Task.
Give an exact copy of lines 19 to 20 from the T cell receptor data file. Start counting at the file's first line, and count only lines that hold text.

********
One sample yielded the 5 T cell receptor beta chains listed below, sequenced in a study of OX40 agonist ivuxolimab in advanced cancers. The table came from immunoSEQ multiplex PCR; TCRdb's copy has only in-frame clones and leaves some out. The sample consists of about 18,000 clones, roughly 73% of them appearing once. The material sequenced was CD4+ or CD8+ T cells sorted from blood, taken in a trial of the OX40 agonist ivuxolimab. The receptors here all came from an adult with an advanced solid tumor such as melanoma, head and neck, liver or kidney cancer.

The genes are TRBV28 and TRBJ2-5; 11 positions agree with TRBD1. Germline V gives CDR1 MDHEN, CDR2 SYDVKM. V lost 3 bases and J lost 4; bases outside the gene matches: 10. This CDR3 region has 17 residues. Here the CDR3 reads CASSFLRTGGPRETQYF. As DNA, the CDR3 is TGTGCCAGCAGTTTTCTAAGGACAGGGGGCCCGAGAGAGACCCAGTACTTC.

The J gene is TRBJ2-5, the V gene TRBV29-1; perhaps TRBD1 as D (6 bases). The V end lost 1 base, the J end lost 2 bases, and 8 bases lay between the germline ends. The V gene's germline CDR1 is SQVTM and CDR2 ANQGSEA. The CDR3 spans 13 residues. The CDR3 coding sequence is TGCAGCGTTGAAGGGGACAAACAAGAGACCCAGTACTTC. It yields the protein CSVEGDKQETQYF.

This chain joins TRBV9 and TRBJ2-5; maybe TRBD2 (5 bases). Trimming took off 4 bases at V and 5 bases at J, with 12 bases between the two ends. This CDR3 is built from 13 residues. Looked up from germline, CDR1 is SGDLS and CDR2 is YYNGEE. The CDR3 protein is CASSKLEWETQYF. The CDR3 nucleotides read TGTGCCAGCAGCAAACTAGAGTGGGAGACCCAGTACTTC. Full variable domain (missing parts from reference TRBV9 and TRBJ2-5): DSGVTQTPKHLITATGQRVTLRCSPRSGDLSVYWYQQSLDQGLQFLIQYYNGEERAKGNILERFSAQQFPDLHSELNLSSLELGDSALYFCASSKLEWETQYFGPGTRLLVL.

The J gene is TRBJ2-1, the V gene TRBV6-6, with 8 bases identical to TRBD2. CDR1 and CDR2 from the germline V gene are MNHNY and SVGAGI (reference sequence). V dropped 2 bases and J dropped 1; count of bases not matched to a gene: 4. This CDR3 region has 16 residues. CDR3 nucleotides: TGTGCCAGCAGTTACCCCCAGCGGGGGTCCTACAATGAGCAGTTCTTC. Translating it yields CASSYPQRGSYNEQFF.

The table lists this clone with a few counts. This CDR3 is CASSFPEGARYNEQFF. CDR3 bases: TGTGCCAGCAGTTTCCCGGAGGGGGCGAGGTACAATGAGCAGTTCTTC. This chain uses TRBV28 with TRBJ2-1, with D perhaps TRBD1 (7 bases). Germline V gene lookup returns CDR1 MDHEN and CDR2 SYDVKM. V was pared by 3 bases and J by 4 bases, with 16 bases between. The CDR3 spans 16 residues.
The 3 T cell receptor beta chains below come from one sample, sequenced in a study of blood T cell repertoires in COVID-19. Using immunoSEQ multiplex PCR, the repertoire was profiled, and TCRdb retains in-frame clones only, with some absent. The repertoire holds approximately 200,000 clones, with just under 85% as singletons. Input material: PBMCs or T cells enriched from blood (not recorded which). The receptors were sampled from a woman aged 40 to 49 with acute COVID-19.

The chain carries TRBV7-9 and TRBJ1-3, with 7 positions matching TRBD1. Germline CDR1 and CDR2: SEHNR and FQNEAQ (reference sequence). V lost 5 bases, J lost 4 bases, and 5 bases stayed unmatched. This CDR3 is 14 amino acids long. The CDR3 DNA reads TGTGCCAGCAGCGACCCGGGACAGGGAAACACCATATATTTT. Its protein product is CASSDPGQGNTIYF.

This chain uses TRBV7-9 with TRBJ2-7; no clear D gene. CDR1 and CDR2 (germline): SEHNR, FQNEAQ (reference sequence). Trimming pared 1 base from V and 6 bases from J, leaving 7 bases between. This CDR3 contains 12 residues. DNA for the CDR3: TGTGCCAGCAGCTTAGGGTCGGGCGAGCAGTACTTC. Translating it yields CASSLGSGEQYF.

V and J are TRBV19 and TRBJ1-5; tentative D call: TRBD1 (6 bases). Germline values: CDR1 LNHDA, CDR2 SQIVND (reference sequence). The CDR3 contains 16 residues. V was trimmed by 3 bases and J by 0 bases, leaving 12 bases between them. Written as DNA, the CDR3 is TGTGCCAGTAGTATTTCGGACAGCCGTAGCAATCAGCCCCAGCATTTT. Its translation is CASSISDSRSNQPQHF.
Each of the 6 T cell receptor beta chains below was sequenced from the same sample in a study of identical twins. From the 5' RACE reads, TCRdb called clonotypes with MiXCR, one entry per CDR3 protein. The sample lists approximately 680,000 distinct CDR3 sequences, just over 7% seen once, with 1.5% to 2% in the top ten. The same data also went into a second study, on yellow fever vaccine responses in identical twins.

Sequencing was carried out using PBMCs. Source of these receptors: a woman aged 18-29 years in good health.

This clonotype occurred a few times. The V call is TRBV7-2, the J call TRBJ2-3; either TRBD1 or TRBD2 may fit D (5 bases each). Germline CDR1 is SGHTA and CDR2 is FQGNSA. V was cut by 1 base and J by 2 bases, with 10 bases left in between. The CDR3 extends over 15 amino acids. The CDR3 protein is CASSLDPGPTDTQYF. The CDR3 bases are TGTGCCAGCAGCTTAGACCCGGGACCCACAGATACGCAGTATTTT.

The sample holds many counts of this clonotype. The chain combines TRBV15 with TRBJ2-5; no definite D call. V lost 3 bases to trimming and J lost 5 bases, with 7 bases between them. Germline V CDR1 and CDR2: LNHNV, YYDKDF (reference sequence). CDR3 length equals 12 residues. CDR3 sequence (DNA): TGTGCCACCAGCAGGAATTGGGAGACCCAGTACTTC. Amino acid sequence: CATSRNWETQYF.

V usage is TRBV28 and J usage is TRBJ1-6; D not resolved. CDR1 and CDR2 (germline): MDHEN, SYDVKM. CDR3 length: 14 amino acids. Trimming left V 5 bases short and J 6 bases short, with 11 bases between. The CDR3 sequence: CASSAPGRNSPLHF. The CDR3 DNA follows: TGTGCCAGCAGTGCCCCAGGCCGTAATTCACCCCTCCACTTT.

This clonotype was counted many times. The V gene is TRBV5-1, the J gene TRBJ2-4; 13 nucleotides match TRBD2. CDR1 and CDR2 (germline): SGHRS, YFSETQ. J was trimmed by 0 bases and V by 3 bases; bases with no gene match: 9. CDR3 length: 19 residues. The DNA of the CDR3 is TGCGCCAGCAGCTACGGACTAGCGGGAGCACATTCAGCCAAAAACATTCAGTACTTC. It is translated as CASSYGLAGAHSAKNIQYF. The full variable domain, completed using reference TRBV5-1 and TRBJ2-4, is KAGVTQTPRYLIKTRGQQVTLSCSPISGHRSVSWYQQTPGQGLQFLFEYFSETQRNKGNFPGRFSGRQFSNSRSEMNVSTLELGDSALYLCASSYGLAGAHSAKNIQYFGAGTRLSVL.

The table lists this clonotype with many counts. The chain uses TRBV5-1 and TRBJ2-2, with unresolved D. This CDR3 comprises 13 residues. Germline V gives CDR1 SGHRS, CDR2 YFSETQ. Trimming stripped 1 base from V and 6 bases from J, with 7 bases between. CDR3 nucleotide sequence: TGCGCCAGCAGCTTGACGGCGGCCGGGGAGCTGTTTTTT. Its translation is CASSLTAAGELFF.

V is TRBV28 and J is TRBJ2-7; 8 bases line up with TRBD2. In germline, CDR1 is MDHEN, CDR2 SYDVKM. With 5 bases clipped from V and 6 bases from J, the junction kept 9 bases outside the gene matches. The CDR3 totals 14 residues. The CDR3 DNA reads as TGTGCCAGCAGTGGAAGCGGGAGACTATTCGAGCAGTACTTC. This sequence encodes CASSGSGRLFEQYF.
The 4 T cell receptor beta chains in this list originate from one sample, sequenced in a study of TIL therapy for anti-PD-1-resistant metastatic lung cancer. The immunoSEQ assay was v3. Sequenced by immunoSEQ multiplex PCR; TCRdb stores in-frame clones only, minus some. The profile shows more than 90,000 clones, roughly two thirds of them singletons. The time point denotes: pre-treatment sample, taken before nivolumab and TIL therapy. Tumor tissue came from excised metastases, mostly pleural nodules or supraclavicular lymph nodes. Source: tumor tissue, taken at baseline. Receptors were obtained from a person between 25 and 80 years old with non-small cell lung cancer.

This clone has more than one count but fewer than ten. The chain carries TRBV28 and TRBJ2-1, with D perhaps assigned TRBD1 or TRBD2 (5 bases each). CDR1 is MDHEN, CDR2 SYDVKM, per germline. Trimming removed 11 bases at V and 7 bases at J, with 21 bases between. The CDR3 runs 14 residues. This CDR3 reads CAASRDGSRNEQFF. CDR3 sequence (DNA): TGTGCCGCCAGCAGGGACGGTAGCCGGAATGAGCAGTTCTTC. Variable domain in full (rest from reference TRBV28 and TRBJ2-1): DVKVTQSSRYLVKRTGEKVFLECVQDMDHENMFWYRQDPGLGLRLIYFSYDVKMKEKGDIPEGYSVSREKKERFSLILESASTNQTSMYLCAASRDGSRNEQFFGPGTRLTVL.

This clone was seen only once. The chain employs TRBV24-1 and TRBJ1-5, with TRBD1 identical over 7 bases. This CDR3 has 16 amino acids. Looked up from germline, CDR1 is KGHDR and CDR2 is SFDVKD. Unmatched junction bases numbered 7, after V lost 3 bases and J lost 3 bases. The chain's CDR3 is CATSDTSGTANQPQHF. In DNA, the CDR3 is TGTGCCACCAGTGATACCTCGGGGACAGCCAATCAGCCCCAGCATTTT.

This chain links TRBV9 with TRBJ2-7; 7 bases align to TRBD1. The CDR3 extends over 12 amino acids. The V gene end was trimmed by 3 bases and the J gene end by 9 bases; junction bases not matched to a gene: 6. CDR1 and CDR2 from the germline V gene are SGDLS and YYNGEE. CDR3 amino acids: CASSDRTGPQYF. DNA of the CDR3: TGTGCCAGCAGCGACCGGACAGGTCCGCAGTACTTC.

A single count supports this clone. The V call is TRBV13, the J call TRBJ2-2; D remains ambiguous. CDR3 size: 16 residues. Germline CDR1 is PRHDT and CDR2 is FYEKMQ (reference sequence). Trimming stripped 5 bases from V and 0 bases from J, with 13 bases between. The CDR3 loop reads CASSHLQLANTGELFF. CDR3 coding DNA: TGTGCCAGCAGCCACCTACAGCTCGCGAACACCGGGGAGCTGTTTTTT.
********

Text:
The 4 T cell receptor beta chains in this list originate from one sample, sequenced in a study of TIL therapy for anti-PD-1-resistant metastatic lung cancer. The immunoSEQ assay was v3. Sequenced by immunoSEQ multiplex PCR; TCRdb stores in-frame clones only, minus some. The profile shows more than 90,000 clones, roughly two thirds of them singletons. The time point denotes: pre-treatment sample, taken before nivolumab and TIL therapy. Tumor tissue came from excised metastases, mostly pleural nodules or supraclavicular lymph nodes. Source: tumor tissue, taken at baseline. Receptors were obtained from a person between 25 and 80 years old with non-small cell lung cancer.

This clone has more than one count but fewer than ten. The chain carries TRBV28 and TRBJ2-1, with D perhaps assigned TRBD1 or TRBD2 (5 bases each). CDR1 is MDHEN, CDR2 SYDVKM, per germline. Trimming removed 11 bases at V and 7 bases at J, with 21 bases between. The CDR3 runs 14 residues. This CDR3 reads CAASRDGSRNEQFF. CDR3 sequence (DNA): TGTGCCGCCAGCAGGGACGGTAGCCGGAATGAGCAGTTCTTC. Variable domain in full (rest from reference TRBV28 and TRBJ2-1): DVKVTQSSRYLVKRTGEKVFLECVQDMDHENMFWYRQDPGLGLRLIYFSYDVKMKEKGDIPEGYSVSREKKERFSLILESASTNQTSMYLCAASRDGSRNEQFFGPGTRLTVL.